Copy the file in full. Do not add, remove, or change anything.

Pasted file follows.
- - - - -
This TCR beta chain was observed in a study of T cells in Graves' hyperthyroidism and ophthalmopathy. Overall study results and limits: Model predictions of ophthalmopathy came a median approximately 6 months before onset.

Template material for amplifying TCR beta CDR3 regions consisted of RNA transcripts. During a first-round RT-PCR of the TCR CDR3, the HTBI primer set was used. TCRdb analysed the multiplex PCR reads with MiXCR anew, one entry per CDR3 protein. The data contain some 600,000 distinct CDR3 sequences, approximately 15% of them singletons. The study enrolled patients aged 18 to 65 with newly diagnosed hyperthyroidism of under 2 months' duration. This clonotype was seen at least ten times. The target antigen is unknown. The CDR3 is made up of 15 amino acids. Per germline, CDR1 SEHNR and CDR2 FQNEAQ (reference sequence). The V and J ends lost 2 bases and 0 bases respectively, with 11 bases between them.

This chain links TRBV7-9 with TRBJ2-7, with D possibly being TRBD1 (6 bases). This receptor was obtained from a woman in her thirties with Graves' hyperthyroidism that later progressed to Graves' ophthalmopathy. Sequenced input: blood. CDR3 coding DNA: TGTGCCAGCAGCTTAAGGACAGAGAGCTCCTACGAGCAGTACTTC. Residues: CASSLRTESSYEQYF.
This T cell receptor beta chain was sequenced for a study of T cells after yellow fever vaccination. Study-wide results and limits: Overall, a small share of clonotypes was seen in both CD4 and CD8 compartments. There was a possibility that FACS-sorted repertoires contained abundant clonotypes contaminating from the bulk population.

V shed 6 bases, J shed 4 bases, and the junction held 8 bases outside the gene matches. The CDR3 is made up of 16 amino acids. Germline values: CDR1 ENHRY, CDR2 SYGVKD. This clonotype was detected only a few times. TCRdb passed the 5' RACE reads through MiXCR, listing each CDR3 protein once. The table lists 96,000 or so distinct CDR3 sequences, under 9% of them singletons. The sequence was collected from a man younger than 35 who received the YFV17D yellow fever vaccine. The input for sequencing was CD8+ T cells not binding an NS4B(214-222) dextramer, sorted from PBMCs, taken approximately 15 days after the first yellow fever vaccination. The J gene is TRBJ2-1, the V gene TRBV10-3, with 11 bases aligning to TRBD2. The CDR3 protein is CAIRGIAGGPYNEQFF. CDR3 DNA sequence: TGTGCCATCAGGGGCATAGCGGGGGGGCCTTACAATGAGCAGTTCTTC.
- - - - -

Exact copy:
This TCR beta chain was observed in a study of T cells in Graves' hyperthyroidism and ophthalmopathy. Overall study results and limits: Model predictions of ophthalmopathy came a median approximately 6 months before onset.

Template material for amplifying TCR beta CDR3 regions consisted of RNA transcripts. During a first-round RT-PCR of the TCR CDR3, the HTBI primer set was used. TCRdb analysed the multiplex PCR reads with MiXCR anew, one entry per CDR3 protein. The data contain some 600,000 distinct CDR3 sequences, approximately 15% of them singletons. The study enrolled patients aged 18 to 65 with newly diagnosed hyperthyroidism of under 2 months' duration. This clonotype was seen at least ten times. The target antigen is unknown. The CDR3 is made up of 15 amino acids. Per germline, CDR1 SEHNR and CDR2 FQNEAQ (reference sequence). The V and J ends lost 2 bases and 0 bases respectively, with 11 bases between them.

This chain links TRBV7-9 with TRBJ2-7, with D possibly being TRBD1 (6 bases). This receptor was obtained from a woman in her thirties with Graves' hyperthyroidism that later progressed to Graves' ophthalmopathy. Sequenced input: blood. CDR3 coding DNA: TGTGCCAGCAGCTTAAGGACAGAGAGCTCCTACGAGCAGTACTTC. Residues: CASSLRTESSYEQYF.
This T cell receptor beta chain was sequenced for a study of T cells after yellow fever vaccination. Study-wide results and limits: Overall, a small share of clonotypes was seen in both CD4 and CD8 compartments. There was a possibility that FACS-sorted repertoires contained abundant clonotypes contaminating from the bulk population.

V shed 6 bases, J shed 4 bases, and the junction held 8 bases outside the gene matches. The CDR3 is made up of 16 amino acids. Germline values: CDR1 ENHRY, CDR2 SYGVKD. This clonotype was detected only a few times. TCRdb passed the 5' RACE reads through MiXCR, listing each CDR3 protein once. The table lists 96,000 or so distinct CDR3 sequences, under 9% of them singletons. The sequence was collected from a man younger than 35 who received the YFV17D yellow fever vaccine. The input for sequencing was CD8+ T cells not binding an NS4B(214-222) dextramer, sorted from PBMCs, taken approximately 15 days after the first yellow fever vaccination. The J gene is TRBJ2-1, the V gene TRBV10-3, with 11 bases aligning to TRBD2. The CDR3 protein is CAIRGIAGGPYNEQFF. CDR3 DNA sequence: TGTGCCATCAGGGGCATAGCGGGGGGGCCTTACAATGAGCAGTTCTTC.